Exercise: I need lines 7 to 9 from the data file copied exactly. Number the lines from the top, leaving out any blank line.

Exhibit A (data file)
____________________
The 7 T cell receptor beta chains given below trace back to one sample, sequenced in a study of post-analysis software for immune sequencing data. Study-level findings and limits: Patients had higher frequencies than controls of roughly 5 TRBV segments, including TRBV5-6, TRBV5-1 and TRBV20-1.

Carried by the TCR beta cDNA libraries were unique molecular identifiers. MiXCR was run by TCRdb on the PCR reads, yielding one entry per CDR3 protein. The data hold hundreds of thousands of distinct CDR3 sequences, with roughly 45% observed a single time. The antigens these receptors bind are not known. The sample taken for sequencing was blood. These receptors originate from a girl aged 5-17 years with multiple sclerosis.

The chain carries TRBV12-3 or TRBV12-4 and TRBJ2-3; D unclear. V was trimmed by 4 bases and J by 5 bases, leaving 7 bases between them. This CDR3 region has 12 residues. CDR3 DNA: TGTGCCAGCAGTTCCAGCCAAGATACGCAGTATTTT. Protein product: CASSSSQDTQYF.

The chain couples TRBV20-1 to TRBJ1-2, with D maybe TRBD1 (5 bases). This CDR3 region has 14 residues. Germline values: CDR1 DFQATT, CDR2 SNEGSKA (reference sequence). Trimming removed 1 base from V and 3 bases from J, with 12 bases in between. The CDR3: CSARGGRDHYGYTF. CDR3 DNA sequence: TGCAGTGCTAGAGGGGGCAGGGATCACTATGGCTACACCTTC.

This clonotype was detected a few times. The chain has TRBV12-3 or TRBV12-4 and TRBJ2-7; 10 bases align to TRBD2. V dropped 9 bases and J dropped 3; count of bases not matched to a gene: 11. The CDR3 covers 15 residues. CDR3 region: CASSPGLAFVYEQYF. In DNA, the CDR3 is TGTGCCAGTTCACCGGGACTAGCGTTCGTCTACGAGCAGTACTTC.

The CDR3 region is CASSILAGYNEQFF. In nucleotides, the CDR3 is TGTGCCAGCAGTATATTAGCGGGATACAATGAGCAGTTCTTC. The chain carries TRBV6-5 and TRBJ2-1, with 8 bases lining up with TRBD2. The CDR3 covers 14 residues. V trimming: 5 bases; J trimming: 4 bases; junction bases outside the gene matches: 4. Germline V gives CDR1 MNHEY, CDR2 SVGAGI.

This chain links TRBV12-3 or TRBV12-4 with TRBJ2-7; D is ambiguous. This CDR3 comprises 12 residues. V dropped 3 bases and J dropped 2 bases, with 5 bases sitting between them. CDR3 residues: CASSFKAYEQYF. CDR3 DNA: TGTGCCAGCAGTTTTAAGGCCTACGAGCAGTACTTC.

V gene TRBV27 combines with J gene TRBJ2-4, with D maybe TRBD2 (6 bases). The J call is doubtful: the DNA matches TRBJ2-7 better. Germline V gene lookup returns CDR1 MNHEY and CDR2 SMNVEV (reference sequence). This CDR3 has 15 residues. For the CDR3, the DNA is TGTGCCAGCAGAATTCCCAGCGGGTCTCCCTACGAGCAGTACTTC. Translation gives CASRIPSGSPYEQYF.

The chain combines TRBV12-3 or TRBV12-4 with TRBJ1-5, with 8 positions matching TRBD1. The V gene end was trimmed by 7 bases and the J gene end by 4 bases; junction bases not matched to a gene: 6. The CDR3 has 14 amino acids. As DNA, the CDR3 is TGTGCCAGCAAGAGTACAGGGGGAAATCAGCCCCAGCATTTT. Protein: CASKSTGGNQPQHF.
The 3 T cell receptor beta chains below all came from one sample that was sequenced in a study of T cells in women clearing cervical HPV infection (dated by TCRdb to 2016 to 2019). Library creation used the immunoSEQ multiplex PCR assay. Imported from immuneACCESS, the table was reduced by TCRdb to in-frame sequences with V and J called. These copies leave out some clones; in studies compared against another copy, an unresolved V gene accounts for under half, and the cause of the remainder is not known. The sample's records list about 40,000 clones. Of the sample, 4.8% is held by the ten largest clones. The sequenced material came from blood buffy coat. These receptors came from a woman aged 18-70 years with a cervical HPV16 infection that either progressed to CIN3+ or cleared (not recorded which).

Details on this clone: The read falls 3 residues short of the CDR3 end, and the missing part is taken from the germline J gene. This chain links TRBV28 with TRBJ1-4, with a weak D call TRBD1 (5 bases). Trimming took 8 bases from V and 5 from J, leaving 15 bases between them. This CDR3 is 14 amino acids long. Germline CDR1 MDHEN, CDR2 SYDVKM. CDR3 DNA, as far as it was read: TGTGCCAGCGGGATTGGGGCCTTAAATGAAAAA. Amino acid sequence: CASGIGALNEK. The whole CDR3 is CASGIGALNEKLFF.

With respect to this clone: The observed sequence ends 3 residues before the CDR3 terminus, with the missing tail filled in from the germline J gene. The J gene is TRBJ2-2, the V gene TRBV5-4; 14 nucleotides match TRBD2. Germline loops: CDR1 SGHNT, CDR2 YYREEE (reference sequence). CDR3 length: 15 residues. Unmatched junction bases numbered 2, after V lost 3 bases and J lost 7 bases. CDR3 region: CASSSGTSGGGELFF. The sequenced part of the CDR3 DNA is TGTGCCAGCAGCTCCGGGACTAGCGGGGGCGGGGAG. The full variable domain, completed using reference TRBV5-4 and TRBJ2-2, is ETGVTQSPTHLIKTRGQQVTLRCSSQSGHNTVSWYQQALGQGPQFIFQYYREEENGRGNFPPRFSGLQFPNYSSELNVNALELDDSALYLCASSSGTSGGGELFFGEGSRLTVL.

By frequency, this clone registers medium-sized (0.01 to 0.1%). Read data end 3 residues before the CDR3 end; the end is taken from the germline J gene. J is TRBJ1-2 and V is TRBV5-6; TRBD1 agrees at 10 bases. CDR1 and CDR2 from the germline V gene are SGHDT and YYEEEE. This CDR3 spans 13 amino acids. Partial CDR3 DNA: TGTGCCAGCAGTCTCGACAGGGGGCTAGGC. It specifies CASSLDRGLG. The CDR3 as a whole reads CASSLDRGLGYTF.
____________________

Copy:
This chain links TRBV12-3 or TRBV12-4 with TRBJ2-7; D is ambiguous. This CDR3 comprises 12 residues. V dropped 3 bases and J dropped 2 bases, with 5 bases sitting between them. CDR3 residues: CASSFKAYEQYF. CDR3 DNA: TGTGCCAGCAGTTTTAAGGCCTACGAGCAGTACTTC.

V gene TRBV27 combines with J gene TRBJ2-4, with D maybe TRBD2 (6 bases). The J call is doubtful: the DNA matches TRBJ2-7 better. Germline V gene lookup returns CDR1 MNHEY and CDR2 SMNVEV (reference sequence). This CDR3 has 15 residues. For the CDR3, the DNA is TGTGCCAGCAGAATTCCCAGCGGGTCTCCCTACGAGCAGTACTTC. Translation gives CASRIPSGSPYEQYF.

The chain combines TRBV12-3 or TRBV12-4 with TRBJ1-5, with 8 positions matching TRBD1. The V gene end was trimmed by 7 bases and the J gene end by 4 bases; junction bases not matched to a gene: 6. The CDR3 has 14 amino acids. As DNA, the CDR3 is TGTGCCAGCAAGAGTACAGGGGGAAATCAGCCCCAGCATTTT. Protein: CASKSTGGNQPQHF.